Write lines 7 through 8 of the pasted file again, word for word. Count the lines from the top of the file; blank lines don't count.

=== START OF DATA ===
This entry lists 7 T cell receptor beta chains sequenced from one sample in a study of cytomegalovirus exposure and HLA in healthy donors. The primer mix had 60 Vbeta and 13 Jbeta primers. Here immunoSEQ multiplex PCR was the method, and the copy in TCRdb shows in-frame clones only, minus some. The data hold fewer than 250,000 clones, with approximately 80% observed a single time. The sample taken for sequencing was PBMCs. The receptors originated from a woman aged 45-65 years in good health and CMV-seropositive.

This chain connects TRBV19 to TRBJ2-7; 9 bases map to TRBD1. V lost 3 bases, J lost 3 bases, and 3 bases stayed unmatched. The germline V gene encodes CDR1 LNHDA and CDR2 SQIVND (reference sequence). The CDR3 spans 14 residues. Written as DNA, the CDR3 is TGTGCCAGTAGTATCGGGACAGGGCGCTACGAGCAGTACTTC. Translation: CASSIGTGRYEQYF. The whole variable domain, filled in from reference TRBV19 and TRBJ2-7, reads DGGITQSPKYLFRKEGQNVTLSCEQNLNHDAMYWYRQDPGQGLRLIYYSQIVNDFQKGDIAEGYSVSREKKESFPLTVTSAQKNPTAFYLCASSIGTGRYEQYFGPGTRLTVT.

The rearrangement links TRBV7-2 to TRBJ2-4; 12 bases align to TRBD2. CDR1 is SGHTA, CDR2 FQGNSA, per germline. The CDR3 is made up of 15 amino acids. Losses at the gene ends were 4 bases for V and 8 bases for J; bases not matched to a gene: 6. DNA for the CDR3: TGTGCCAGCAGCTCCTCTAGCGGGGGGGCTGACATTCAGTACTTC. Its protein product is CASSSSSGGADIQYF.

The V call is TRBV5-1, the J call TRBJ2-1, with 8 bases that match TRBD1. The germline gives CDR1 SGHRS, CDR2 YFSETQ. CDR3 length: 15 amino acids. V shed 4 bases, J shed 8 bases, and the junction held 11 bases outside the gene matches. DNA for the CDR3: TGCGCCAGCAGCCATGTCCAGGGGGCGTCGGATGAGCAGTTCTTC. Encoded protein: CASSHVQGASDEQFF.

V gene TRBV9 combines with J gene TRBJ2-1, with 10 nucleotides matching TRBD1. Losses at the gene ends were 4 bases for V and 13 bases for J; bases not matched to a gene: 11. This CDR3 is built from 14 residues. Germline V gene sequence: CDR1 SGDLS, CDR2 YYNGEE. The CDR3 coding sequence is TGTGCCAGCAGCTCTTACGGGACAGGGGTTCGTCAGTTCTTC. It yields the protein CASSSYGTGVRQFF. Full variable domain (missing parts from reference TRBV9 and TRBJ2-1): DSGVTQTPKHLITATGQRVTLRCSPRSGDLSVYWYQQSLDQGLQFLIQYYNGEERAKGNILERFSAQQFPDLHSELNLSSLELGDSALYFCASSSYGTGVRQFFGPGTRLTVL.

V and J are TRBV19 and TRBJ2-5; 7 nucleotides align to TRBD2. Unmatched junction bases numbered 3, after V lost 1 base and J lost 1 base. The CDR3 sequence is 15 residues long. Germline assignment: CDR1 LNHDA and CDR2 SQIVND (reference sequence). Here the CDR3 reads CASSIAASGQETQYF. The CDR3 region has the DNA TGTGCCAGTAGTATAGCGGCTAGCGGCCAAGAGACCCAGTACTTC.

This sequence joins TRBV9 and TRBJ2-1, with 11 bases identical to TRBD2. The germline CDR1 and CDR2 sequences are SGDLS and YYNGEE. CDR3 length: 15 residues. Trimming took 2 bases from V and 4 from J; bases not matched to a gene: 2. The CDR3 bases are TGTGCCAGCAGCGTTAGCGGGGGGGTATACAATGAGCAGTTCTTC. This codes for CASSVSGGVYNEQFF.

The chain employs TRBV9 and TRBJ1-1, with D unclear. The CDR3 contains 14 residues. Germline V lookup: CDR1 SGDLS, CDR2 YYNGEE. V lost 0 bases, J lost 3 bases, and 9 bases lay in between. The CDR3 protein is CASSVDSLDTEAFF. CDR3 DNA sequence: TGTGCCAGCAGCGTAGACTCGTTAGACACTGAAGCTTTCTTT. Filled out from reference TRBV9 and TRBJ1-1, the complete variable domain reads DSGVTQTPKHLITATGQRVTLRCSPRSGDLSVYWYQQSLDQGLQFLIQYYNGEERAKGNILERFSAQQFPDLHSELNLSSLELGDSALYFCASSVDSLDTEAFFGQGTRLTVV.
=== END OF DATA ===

This sequence joins TRBV9 and TRBJ2-1, with 11 bases identical to TRBD2. The germline CDR1 and CDR2 sequences are SGDLS and YYNGEE. CDR3 length: 15 residues. Trimming took 2 bases from V and 4 from J; bases not matched to a gene: 2. The CDR3 bases are TGTGCCAGCAGCGTTAGCGGGGGGGTATACAATGAGCAGTTCTTC. This codes for CASSVSGGVYNEQFF.

The chain employs TRBV9 and TRBJ1-1, with D unclear. The CDR3 contains 14 residues. Germline V lookup: CDR1 SGDLS, CDR2 YYNGEE. V lost 0 bases, J lost 3 bases, and 9 bases lay in between. The CDR3 protein is CASSVDSLDTEAFF. CDR3 DNA sequence: TGTGCCAGCAGCGTAGACTCGTTAGACACTGAAGCTTTCTTT. Filled out from reference TRBV9 and TRBJ1-1, the complete variable domain reads DSGVTQTPKHLITATGQRVTLRCSPRSGDLSVYWYQQSLDQGLQFLIQYYNGEERAKGNILERFSAQQFPDLHSELNLSSLELGDSALYFCASSVDSLDTEAFFGQGTRLTVV.